“Talent Management” is one of those buzz words flying around lately and everyone will have their own definition of what it is and how they approach it in their company, but in my view Talent Management is just the upgraded version of Mentoring.
Mentoring to me isn’t assigning an experienced employee to a new employee to help them learn the ropes and integrate into the company quicker. Mentoring is “coaching and training one’s replacement.” Remember when we were told to do that? That we should always be training the person that will replace us so that we can move forward in our own careers?
In today’s job market, there may be plenty of applicants to choose from but the best practice has (and should still be) to promote from within first when you have an open position to fill. Let’s talk the reason why this should be a company’s “best practice”:
- It takes less time to bring a current employee up to speed with company goals and expectations that a new employee because they will already be vested in the company and ready to hit the ground running.
- There is also less time spent getting the remaining employees to accept the “new” person in the role as they won’t be viewed as an “outsider” trying to change things from how they have always been.
- You spent the time and money to train this person when they were a new employee initially so you are saving that money promoting from within.
- Today’s employees aren’t staying at companies for years on end when they don’t feel that there is some potential for growth, so promoting from within satisfies their desire to grow while saving the company money associated with recruiting an outside person.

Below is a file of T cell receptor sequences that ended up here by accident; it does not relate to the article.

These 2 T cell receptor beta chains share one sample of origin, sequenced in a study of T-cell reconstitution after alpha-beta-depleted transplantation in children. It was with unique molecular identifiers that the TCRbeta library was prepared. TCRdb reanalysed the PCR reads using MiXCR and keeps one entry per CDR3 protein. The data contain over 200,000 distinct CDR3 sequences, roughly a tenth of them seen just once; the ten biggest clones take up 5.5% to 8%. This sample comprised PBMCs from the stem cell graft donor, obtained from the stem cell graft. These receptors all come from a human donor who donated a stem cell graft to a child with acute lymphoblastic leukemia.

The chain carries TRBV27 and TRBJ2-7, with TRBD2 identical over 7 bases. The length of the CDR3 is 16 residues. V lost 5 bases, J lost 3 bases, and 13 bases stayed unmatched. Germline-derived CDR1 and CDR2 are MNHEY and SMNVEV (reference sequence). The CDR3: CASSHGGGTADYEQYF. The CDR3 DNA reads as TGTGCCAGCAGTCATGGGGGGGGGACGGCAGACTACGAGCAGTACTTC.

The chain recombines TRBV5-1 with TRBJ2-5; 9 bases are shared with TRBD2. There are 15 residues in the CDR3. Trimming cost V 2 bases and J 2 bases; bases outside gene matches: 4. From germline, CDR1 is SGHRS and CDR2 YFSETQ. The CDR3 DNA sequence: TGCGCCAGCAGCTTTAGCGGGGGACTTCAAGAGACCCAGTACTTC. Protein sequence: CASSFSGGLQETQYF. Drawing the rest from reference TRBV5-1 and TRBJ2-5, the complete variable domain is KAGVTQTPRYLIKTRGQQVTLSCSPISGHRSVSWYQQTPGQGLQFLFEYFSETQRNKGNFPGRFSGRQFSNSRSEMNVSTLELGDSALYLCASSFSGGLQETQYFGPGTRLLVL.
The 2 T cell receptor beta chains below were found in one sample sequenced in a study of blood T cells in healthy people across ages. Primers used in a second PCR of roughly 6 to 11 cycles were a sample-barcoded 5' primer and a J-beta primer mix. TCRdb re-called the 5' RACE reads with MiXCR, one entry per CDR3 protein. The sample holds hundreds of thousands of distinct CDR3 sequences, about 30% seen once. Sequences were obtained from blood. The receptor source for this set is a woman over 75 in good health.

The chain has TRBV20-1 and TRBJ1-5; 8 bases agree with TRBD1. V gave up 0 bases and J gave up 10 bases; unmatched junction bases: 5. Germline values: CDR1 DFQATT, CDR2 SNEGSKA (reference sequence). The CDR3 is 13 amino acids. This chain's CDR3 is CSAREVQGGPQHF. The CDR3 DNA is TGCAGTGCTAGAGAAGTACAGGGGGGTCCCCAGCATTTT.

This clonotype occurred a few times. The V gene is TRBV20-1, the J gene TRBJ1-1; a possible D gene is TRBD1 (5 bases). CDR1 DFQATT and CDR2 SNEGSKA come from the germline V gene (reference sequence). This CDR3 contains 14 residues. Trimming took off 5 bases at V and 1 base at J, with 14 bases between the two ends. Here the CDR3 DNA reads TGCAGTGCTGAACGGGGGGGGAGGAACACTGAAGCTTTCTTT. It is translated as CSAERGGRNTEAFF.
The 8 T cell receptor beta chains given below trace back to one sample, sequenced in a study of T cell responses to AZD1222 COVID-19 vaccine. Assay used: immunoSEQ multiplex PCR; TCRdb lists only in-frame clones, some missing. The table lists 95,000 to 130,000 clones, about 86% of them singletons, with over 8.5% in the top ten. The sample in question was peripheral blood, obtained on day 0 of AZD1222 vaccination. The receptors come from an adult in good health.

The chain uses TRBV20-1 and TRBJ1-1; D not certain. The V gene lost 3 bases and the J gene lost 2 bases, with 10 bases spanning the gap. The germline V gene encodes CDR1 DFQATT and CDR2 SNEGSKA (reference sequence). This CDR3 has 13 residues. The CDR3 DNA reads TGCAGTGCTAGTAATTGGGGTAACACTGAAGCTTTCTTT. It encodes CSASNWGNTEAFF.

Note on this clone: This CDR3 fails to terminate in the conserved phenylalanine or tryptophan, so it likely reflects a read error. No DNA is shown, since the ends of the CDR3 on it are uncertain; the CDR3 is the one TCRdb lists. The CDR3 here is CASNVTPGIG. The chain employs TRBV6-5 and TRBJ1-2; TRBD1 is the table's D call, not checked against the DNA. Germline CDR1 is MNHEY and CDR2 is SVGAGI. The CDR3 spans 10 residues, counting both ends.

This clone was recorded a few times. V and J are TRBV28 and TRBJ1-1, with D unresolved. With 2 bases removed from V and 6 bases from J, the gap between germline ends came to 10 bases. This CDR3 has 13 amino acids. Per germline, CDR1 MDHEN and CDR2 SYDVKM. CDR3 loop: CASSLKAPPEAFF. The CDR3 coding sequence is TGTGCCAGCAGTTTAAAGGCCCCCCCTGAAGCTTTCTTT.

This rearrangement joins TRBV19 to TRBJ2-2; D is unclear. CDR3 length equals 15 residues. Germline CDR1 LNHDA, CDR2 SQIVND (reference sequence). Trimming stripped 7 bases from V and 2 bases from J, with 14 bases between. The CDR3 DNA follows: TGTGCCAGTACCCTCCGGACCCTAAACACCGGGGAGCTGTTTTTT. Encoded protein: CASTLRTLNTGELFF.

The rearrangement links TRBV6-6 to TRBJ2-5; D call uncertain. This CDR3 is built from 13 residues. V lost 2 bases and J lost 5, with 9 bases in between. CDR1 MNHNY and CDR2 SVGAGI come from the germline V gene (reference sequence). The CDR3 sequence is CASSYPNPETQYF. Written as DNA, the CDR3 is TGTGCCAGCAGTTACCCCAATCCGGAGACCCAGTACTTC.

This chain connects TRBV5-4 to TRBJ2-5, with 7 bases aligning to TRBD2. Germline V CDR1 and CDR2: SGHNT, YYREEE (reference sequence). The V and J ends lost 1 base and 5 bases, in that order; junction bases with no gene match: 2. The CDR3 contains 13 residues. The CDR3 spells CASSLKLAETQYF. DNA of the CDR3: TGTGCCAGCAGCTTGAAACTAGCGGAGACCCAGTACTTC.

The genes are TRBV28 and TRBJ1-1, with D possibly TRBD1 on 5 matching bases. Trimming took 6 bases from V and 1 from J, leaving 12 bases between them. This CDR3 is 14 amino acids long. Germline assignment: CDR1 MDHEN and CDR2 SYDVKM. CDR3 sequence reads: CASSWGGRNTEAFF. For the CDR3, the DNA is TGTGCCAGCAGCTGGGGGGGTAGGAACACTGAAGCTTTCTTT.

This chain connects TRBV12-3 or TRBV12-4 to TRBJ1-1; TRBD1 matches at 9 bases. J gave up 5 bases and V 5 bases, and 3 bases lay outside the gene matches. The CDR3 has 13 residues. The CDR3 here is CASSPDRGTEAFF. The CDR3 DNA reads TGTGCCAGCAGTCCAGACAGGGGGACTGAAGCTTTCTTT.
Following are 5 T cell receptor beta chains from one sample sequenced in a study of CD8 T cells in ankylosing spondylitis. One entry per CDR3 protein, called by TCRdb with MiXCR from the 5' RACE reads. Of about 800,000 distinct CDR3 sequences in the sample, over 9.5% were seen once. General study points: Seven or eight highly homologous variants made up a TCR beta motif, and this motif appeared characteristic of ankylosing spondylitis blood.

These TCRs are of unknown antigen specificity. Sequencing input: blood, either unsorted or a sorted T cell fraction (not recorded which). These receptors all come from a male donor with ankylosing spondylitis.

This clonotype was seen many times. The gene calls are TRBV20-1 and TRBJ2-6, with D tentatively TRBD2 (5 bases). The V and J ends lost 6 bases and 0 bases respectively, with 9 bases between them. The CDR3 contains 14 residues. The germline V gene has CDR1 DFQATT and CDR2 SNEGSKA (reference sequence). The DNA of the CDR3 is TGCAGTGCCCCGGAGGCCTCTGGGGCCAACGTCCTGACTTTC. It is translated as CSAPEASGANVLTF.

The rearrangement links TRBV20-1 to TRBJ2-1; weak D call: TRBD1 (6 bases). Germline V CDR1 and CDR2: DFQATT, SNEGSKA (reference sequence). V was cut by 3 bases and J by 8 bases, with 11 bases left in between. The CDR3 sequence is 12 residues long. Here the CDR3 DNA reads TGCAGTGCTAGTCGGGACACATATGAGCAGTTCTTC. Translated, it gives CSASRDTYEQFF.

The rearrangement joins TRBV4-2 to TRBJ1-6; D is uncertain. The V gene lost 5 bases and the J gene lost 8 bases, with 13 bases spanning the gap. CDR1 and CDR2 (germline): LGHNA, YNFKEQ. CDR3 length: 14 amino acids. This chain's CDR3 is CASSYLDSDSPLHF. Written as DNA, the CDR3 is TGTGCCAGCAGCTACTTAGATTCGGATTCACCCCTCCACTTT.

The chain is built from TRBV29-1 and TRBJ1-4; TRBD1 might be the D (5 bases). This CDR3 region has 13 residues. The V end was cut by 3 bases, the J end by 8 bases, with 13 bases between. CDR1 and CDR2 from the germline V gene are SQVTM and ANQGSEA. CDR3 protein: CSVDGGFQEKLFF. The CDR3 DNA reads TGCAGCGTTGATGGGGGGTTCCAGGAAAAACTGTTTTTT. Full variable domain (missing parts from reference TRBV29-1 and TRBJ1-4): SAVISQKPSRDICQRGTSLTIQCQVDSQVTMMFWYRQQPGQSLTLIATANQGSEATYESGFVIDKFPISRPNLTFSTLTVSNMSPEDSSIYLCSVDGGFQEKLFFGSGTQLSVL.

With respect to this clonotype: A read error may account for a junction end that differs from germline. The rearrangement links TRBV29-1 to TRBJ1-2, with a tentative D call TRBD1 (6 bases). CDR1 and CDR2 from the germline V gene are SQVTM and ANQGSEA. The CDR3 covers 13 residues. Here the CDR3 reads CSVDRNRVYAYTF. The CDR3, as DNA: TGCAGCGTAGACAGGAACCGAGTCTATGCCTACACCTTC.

- Promoting from within will also show the remaining employees that your company truly cares about them and their growth – so you win loyalty points from them as well.
- Finally, its creates the type of company culture – a company that cares – that will also help attract future employees when you are ready to hire from the outside.
Will this approach always be the best fit? Obviously, not as it will depend on the position itself, the company’s need and the pool of talent you have. But, if you haven’t been practicing this type of “grooming” in your workplace, you may have no idea what skills or talent are already on your payroll!
If your employees know that they may be considered for open positions now or in the future, you will find:
- Employee productivity will likely pick up as they set out to try and prove themselves in their roles.
- Employees will be more open to share their ideas and suggestions for change and improvement in the workplace – up to and including new positions they feel should be created to help benefit the company.
- Some employees may even seek outside skills training (at their own expense) to improve their position in applying for one of these open roles.
So, as you are reviewing or creating your “Talent Management Program” at your company, remember that in addition to reviewing your job descriptions, recruiting strategies, performance reviews and training programs that you have added this long last art of “mentoring” back into your program.